WASHINGTON, D.C., USA — Editor's note: The above video is from a KING 5 story on the 2019 World Suicide Prevention Day. 

The Federal Communications Commission (FCC)  has released a report to Congress, calling for them to create and approve a three-digit phone number that will be used solely as a national suicide prevention and mental health crisis hotline. 

The report, mandated by the National Suicide Hotline Improvement Act of 2018, argues that Lifeline could be more effective in preventing suicides if it were accessible via a simple, easy-to-remember number. 

The current number for the National Suicide Prevention Lifeline is 1-800-273-TALK (8255).

The new proposed phone number would be "988." It is not currently assigned as an area code.

According to the report, the 988 number could be implemented more easily and quickly than repurposing an existing 3-digit N11 number like 611 or 511. 

SEE ALSO: Dupont Veteran walks over 3,000 miles to raise awareness of veteran suicide and PTSD

“There is a suicide epidemic in this country, and it is disproportionately affecting at-risk populations, including our Veterans and LGBTQ youth,” said FCC Chairman Ajit Pai.  “Crisis call centers have been shown to save lives.  This report recommends using a three-digit number to make it easier to access the critical suicide prevention and mental health services these call centers provide.  I intend to move forward on this recommendation.  In the meantime, my heart goes out to anyone facing a crisis.  I hope they will contact 1-800-273-TALK for support today.”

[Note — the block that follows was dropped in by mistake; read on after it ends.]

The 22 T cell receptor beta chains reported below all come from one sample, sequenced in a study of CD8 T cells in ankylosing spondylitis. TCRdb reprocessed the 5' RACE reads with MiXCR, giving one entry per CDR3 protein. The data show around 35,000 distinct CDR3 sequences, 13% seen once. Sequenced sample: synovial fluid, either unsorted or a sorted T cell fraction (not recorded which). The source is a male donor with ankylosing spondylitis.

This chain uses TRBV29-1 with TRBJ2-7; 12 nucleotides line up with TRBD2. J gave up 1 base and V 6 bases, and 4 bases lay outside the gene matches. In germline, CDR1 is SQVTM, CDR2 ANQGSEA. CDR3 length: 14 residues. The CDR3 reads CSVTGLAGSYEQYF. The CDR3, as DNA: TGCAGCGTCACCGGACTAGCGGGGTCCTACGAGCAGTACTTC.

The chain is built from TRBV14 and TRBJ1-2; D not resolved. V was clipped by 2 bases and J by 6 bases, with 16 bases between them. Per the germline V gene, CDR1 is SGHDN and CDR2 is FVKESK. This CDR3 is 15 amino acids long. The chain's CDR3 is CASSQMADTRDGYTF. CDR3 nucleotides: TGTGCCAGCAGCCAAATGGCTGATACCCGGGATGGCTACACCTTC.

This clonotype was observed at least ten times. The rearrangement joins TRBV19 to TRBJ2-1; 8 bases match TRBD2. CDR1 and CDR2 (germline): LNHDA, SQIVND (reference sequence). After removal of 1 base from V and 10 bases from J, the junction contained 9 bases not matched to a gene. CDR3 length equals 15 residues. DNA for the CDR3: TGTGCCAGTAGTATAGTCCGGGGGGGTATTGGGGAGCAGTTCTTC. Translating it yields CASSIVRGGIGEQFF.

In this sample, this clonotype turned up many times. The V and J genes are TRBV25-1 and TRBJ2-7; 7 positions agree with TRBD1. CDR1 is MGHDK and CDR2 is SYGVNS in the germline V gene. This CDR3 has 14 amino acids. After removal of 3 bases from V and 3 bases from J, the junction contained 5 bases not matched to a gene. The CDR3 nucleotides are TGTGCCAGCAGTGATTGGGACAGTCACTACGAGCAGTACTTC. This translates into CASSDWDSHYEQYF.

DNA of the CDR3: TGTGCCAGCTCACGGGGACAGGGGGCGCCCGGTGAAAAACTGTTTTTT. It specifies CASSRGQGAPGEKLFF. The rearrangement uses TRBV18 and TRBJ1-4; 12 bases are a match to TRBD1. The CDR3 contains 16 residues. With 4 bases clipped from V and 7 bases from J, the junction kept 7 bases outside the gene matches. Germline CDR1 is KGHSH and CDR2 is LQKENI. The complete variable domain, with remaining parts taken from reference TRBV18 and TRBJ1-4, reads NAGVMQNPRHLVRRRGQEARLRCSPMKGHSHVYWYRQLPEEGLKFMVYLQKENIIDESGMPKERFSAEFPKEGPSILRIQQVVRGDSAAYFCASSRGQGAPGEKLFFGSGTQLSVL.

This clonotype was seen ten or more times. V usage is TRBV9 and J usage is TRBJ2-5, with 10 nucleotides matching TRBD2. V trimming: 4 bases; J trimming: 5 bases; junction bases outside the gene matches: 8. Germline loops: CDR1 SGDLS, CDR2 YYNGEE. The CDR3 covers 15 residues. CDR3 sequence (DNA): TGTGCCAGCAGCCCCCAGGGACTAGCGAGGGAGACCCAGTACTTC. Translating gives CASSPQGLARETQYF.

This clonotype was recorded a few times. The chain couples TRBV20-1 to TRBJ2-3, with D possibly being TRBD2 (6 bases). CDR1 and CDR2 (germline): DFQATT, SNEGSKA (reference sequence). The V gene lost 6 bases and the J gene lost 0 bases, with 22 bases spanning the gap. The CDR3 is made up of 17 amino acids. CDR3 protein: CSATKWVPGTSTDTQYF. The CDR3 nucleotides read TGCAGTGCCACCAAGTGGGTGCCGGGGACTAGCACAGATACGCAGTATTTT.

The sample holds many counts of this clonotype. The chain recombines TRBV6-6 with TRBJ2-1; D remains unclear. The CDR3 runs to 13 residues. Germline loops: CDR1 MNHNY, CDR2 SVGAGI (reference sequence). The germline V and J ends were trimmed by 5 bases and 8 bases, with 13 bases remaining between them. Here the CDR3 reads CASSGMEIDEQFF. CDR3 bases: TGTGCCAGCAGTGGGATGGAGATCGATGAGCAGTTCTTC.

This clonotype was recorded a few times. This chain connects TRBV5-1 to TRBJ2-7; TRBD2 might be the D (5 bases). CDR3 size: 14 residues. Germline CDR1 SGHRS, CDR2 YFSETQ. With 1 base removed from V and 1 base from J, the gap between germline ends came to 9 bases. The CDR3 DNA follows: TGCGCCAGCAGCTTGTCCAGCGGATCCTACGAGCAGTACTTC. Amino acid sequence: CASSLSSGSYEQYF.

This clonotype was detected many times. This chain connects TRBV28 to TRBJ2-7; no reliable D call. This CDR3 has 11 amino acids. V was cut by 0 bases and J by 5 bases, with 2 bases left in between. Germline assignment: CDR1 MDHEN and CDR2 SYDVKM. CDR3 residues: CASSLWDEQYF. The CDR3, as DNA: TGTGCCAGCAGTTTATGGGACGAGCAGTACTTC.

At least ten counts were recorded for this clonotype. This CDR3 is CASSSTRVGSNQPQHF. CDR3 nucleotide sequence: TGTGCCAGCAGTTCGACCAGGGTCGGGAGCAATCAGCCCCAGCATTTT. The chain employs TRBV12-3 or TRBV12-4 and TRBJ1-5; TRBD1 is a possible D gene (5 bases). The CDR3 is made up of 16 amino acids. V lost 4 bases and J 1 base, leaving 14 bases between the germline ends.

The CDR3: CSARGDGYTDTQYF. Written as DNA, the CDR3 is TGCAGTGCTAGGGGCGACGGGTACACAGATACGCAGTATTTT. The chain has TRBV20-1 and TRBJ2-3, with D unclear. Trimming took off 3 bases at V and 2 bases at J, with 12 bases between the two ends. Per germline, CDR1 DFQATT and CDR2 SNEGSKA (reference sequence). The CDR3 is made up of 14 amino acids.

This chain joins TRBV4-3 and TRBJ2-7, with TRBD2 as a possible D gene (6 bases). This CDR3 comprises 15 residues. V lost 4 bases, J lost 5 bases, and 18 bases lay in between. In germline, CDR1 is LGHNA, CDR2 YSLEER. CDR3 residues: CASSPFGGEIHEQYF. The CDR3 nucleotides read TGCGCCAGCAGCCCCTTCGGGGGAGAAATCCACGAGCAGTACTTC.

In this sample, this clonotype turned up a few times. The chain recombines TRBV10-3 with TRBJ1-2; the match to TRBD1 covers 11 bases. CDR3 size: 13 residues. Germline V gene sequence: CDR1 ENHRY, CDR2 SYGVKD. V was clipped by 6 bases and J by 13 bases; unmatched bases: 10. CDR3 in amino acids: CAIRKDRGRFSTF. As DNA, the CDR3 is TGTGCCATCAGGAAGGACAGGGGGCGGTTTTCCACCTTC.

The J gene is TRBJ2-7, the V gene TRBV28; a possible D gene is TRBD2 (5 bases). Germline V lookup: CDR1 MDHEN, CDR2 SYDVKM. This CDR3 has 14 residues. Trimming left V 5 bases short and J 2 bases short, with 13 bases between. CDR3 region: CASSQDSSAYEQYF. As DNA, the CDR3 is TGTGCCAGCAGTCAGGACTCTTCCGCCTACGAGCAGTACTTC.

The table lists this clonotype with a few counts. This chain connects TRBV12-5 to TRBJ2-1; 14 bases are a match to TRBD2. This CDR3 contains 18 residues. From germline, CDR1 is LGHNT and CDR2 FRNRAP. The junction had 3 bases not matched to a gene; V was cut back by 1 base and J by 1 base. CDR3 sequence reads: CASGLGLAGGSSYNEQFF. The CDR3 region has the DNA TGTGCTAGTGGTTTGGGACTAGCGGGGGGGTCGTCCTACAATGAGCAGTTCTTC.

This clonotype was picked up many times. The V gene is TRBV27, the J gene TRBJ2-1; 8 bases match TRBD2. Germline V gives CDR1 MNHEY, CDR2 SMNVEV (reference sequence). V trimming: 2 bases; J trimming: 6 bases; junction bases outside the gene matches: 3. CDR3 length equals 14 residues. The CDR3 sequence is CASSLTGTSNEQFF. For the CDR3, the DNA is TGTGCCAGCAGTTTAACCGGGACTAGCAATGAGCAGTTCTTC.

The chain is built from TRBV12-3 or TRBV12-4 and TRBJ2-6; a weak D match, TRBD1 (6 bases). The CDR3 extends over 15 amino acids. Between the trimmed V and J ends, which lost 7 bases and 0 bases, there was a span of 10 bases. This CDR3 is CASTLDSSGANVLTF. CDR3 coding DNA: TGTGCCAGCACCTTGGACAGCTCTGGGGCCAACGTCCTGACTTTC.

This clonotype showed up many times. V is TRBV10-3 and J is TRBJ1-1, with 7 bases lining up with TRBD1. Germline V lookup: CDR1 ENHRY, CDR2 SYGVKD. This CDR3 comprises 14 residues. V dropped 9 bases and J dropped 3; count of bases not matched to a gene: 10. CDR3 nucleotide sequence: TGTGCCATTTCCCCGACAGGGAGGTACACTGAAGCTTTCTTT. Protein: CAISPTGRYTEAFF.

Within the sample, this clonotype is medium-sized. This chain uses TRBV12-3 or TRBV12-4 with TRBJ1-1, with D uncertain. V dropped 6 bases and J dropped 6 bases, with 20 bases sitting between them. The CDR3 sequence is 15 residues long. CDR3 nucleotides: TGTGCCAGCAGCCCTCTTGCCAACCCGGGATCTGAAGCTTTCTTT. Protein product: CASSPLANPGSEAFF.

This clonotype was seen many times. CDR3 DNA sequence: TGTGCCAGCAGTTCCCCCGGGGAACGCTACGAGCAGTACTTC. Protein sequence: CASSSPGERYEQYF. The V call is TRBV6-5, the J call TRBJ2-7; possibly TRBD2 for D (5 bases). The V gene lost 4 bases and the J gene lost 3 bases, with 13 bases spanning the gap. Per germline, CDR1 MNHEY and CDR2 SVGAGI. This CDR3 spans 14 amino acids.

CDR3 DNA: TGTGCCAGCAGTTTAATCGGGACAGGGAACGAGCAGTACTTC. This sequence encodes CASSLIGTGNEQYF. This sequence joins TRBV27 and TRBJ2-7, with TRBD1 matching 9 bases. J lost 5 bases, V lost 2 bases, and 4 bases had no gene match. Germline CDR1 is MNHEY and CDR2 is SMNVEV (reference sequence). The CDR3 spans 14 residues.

According to the Substance Abuse and Mental Health Services Administration (SAMHSA), more than 47,000 Americans died by suicide in 2017 and more than 1.4 million adults attempted suicide in that year. 

From 1999 to 2016, suicide increased in 49 of the 50 states, and in more than half of those states, the increase was greater than 20%, according to the CDC.

The idea is in the proposal stage. 

The next step for the FCC is to launch a rulemaking proceeding. The rulemaking would collect further public comment from interested stakeholders on the findings in the report.

A copy of the report was provided to several House and Senate Committees. 

SEE ALSO: After brother's suicide, woman devotes career to fighting stigma